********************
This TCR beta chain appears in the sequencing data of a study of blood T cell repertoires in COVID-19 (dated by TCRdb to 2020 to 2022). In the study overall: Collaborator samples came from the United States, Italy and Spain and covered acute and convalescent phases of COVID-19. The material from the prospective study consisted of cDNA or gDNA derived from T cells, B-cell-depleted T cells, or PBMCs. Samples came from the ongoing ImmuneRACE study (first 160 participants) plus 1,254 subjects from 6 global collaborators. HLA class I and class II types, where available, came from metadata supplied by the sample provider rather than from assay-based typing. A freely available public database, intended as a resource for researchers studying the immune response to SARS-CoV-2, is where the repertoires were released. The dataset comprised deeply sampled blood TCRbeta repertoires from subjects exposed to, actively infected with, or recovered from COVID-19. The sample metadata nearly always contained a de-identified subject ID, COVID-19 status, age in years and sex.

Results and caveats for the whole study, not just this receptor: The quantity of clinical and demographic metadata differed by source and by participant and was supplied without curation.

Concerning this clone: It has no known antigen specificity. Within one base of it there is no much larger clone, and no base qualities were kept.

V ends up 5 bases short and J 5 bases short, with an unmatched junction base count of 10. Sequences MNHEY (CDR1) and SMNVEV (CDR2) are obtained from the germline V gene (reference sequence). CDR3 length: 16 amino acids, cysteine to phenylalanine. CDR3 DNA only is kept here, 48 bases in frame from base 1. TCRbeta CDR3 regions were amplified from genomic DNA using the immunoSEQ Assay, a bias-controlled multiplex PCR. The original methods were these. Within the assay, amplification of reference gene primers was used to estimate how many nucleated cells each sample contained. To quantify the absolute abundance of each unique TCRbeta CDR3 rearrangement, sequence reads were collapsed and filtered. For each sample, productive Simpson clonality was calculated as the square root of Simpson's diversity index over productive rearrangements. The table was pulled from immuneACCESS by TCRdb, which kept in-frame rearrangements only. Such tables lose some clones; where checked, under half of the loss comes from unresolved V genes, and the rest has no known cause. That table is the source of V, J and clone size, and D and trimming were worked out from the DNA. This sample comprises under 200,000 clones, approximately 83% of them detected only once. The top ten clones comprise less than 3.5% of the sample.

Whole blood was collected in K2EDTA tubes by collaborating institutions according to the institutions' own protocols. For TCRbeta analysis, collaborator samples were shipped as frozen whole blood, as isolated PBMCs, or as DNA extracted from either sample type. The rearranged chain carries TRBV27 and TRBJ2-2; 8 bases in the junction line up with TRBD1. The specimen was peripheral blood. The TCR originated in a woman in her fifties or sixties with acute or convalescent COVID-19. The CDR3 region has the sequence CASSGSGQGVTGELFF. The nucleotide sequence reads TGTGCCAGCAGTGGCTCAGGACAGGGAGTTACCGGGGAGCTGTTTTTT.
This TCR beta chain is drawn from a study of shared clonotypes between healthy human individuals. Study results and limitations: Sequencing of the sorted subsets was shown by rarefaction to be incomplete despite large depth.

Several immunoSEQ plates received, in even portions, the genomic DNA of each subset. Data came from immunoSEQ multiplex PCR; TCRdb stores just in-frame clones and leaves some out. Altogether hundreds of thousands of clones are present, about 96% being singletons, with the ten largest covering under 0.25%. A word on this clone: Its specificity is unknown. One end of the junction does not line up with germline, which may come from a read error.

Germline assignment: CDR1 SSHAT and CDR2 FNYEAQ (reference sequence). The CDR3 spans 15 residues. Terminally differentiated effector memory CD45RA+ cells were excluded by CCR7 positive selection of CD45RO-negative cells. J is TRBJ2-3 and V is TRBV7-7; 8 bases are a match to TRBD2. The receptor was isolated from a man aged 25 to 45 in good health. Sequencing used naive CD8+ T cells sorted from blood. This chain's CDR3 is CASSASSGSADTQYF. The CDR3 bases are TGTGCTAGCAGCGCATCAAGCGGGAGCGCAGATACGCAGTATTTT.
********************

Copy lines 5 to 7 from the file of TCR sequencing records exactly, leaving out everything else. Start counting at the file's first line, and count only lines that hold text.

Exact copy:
Whole blood was collected in K2EDTA tubes by collaborating institutions according to the institutions' own protocols. For TCRbeta analysis, collaborator samples were shipped as frozen whole blood, as isolated PBMCs, or as DNA extracted from either sample type. The rearranged chain carries TRBV27 and TRBJ2-2; 8 bases in the junction line up with TRBD1. The specimen was peripheral blood. The TCR originated in a woman in her fifties or sixties with acute or convalescent COVID-19. The CDR3 region has the sequence CASSGSGQGVTGELFF. The nucleotide sequence reads TGTGCCAGCAGTGGCTCAGGACAGGGAGTTACCGGGGAGCTGTTTTTT.
This TCR beta chain is drawn from a study of shared clonotypes between healthy human individuals. Study results and limitations: Sequencing of the sorted subsets was shown by rarefaction to be incomplete despite large depth.

Several immunoSEQ plates received, in even portions, the genomic DNA of each subset. Data came from immunoSEQ multiplex PCR; TCRdb stores just in-frame clones and leaves some out. Altogether hundreds of thousands of clones are present, about 96% being singletons, with the ten largest covering under 0.25%. A word on this clone: Its specificity is unknown. One end of the junction does not line up with germline, which may come from a read error.